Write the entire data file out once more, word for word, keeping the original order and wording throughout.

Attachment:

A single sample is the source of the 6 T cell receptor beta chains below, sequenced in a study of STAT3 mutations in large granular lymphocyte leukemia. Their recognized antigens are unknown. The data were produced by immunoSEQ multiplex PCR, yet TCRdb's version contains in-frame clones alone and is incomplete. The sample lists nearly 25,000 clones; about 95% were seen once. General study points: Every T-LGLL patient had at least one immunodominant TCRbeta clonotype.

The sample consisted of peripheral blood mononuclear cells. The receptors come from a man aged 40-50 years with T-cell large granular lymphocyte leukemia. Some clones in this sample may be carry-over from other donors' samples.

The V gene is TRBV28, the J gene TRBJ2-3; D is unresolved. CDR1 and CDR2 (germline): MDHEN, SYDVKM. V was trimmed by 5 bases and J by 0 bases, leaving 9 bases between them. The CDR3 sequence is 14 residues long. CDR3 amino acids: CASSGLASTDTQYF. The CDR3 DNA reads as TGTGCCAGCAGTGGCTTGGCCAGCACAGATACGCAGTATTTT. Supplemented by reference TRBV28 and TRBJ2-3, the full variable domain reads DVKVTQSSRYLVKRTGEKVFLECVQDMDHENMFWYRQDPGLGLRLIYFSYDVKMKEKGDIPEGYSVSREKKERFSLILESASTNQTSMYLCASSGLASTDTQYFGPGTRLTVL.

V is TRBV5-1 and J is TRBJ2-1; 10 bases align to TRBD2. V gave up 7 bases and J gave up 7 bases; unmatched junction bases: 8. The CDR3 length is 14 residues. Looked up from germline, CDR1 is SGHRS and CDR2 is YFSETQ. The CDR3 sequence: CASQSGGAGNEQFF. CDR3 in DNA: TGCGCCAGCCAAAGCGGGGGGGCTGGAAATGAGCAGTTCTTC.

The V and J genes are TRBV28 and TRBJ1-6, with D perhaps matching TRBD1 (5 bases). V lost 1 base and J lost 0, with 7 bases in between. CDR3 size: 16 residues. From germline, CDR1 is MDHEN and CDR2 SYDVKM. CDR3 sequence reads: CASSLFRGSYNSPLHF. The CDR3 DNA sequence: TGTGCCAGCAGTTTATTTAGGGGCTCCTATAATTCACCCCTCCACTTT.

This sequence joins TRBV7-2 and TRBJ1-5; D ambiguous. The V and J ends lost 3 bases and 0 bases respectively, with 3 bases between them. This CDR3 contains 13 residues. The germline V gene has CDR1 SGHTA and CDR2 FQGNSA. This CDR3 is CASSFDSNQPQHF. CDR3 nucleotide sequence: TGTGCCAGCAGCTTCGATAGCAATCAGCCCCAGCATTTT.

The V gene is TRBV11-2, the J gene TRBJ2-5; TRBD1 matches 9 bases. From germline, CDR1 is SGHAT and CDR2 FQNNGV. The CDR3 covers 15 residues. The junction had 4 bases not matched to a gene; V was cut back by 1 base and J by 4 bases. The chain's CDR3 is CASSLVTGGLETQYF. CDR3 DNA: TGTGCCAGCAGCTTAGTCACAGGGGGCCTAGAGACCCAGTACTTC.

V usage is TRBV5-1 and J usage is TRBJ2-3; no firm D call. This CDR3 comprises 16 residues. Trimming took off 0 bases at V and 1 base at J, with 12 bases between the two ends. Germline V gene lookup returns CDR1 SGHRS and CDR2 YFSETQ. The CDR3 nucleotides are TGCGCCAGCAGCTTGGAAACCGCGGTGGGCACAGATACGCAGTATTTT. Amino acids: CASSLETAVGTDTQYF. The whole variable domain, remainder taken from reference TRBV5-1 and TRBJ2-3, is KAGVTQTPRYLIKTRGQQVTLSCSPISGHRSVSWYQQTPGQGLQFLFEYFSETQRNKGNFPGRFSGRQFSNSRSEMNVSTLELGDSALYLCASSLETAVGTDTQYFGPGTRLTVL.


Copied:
A single sample is the source of the 6 T cell receptor beta chains below, sequenced in a study of STAT3 mutations in large granular lymphocyte leukemia. Their recognized antigens are unknown. The data were produced by immunoSEQ multiplex PCR, yet TCRdb's version contains in-frame clones alone and is incomplete. The sample lists nearly 25,000 clones; about 95% were seen once. General study points: Every T-LGLL patient had at least one immunodominant TCRbeta clonotype.

The sample consisted of peripheral blood mononuclear cells. The receptors come from a man aged 40-50 years with T-cell large granular lymphocyte leukemia. Some clones in this sample may be carry-over from other donors' samples.

The V gene is TRBV28, the J gene TRBJ2-3; D is unresolved. CDR1 and CDR2 (germline): MDHEN, SYDVKM. V was trimmed by 5 bases and J by 0 bases, leaving 9 bases between them. The CDR3 sequence is 14 residues long. CDR3 amino acids: CASSGLASTDTQYF. The CDR3 DNA reads as TGTGCCAGCAGTGGCTTGGCCAGCACAGATACGCAGTATTTT. Supplemented by reference TRBV28 and TRBJ2-3, the full variable domain reads DVKVTQSSRYLVKRTGEKVFLECVQDMDHENMFWYRQDPGLGLRLIYFSYDVKMKEKGDIPEGYSVSREKKERFSLILESASTNQTSMYLCASSGLASTDTQYFGPGTRLTVL.

V is TRBV5-1 and J is TRBJ2-1; 10 bases align to TRBD2. V gave up 7 bases and J gave up 7 bases; unmatched junction bases: 8. The CDR3 length is 14 residues. Looked up from germline, CDR1 is SGHRS and CDR2 is YFSETQ. The CDR3 sequence: CASQSGGAGNEQFF. CDR3 in DNA: TGCGCCAGCCAAAGCGGGGGGGCTGGAAATGAGCAGTTCTTC.

The V and J genes are TRBV28 and TRBJ1-6, with D perhaps matching TRBD1 (5 bases). V lost 1 base and J lost 0, with 7 bases in between. CDR3 size: 16 residues. From germline, CDR1 is MDHEN and CDR2 SYDVKM. CDR3 sequence reads: CASSLFRGSYNSPLHF. The CDR3 DNA sequence: TGTGCCAGCAGTTTATTTAGGGGCTCCTATAATTCACCCCTCCACTTT.

This sequence joins TRBV7-2 and TRBJ1-5; D ambiguous. The V and J ends lost 3 bases and 0 bases respectively, with 3 bases between them. This CDR3 contains 13 residues. The germline V gene has CDR1 SGHTA and CDR2 FQGNSA. This CDR3 is CASSFDSNQPQHF. CDR3 nucleotide sequence: TGTGCCAGCAGCTTCGATAGCAATCAGCCCCAGCATTTT.

The V gene is TRBV11-2, the J gene TRBJ2-5; TRBD1 matches 9 bases. From germline, CDR1 is SGHAT and CDR2 FQNNGV. The CDR3 covers 15 residues. The junction had 4 bases not matched to a gene; V was cut back by 1 base and J by 4 bases. The chain's CDR3 is CASSLVTGGLETQYF. CDR3 DNA: TGTGCCAGCAGCTTAGTCACAGGGGGCCTAGAGACCCAGTACTTC.

V usage is TRBV5-1 and J usage is TRBJ2-3; no firm D call. This CDR3 comprises 16 residues. Trimming took off 0 bases at V and 1 base at J, with 12 bases between the two ends. Germline V gene lookup returns CDR1 SGHRS and CDR2 YFSETQ. The CDR3 nucleotides are TGCGCCAGCAGCTTGGAAACCGCGGTGGGCACAGATACGCAGTATTTT. Amino acids: CASSLETAVGTDTQYF. The whole variable domain, remainder taken from reference TRBV5-1 and TRBJ2-3, is KAGVTQTPRYLIKTRGQQVTLSCSPISGHRSVSWYQQTPGQGLQFLFEYFSETQRNKGNFPGRFSGRQFSNSRSEMNVSTLELGDSALYLCASSLETAVGTDTQYFGPGTRLTVL.